Act for Change Learning Project Week Notes 1
When it comes to community, are we talking about impact or influence?
The Centre for Youth Impact is the learning partner for the Act for Change Fund which supports youth-led social change. This is the first of a series of Week Notes that I’ll be sharing about learning and insight coming out of the Act for Change Fund Learning Project.
Act for Change Fund is a joint initiative between Paul Hamlyn Foundation and Esmée Fairbairn Foundation. Both foundations are acting as match funders and are awarding grants on behalf of the #iwill Fund. The #iwill Fund, a joint investment between The National Lottery Community Fund and the Department for Digital, Culture, Media and Sport.
There are sets of questions that we keep coming back to when it comes to thinking about the impact of youth-led social change:
- What is the impact on communities?
- How do we measure community impact?
- Can – or even should – we measure community impact?
Before I go further, I do feel like I must state the obvious: social change takes time. It is seldom down to a single campaign, or conversation, or moment in time. No one I’ve heard from through this learning project is working under any other pretence and supporting young people through the “long haul” is forefront on their minds and embedded into their work to help mitigate against the risk of burnout.
Much of the conversation about the impact of youth-led social change is focussed on the impact on young people – how they perceive their place and role within their communities, their mental health and wellbeing, and their sense of agency to affect change about issues that really matter to them. Something that I’m very keen to explore next through the learning project is how Act for Change Fund organisations understand the relationship between these experiences and changes for young people and social change.
Act for Change Fund organisations also recognise that ‘community’ is not a single entity – that young people are part of many interconnecting and overlapping communities, small and large.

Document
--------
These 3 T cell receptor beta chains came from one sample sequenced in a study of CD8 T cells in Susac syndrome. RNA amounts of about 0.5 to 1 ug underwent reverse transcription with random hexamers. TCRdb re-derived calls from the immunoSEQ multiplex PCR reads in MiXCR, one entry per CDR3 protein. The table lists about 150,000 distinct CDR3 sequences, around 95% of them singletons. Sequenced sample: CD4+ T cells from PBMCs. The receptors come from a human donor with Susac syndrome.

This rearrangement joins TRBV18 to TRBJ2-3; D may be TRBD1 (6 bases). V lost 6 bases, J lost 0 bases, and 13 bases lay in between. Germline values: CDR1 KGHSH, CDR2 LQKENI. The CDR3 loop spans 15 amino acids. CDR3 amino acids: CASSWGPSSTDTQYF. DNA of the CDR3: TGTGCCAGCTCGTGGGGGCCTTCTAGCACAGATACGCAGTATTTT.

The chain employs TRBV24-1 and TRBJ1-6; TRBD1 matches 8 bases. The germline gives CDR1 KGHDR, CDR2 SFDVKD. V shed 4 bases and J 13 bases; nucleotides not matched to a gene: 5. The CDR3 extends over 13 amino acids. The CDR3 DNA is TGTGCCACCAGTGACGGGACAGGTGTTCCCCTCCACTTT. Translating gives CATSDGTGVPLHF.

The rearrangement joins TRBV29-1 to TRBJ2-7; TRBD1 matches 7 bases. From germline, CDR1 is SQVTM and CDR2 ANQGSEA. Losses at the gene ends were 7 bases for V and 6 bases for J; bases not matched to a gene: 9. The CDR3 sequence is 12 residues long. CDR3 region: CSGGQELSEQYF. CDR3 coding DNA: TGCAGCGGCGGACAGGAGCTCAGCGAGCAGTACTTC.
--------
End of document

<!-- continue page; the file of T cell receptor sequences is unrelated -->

Where organisations have explored questions about community and that impact of youth-led social change in their evaluation, it seems to me that the focus tends to be on ‘influence’ not impact. Organisations emphasise who is listening to young people. They facilitate and monitor opportunities to for young people to share their views with their communities and decision makers within them, not necessarily what those audiences do having heard from the young people. In fact, many organisations have been open and upfront with me about the practical and theoretical challenges of trying to track and measure other people’s changes in attitudes and behaviours in relation to youth-led social change activities.
It’s made me wonder where else we use the term ‘impact’ when what we’re really interested in is reach and influence. I’m also wondering how the conversation about the role of youth-led social change might shift if we were to reframe questions about community benefit and impact to being questions about the reach and influence of young people and youth-led social change within their communities.
Mary McKaskill is the Centre's Research and Methods Lead
Act for Change Fund is a £3.6 million partnership between Paul Hamlyn Foundation and Esmée Fairbairn Foundation, for organisations supporting young people working for change. The Fund provides resources for young people to challenge social injustice, find ways of overcoming inequality and give voice to issues they are experiencing.
Act for Change Fund is a joint initiative between Paul Hamlyn Foundation and Esmée Fairbairn Foundation. Both foundations are acting as match funders and are awarding grants on behalf of the #iwill Fund. The #iwill Fund is made possible thanks to £54 million joint investment from The National Lottery Community Fund and the Department for Digital, Culture, Media and Sport (DCMS) to support young people to access high quality social action opportunities.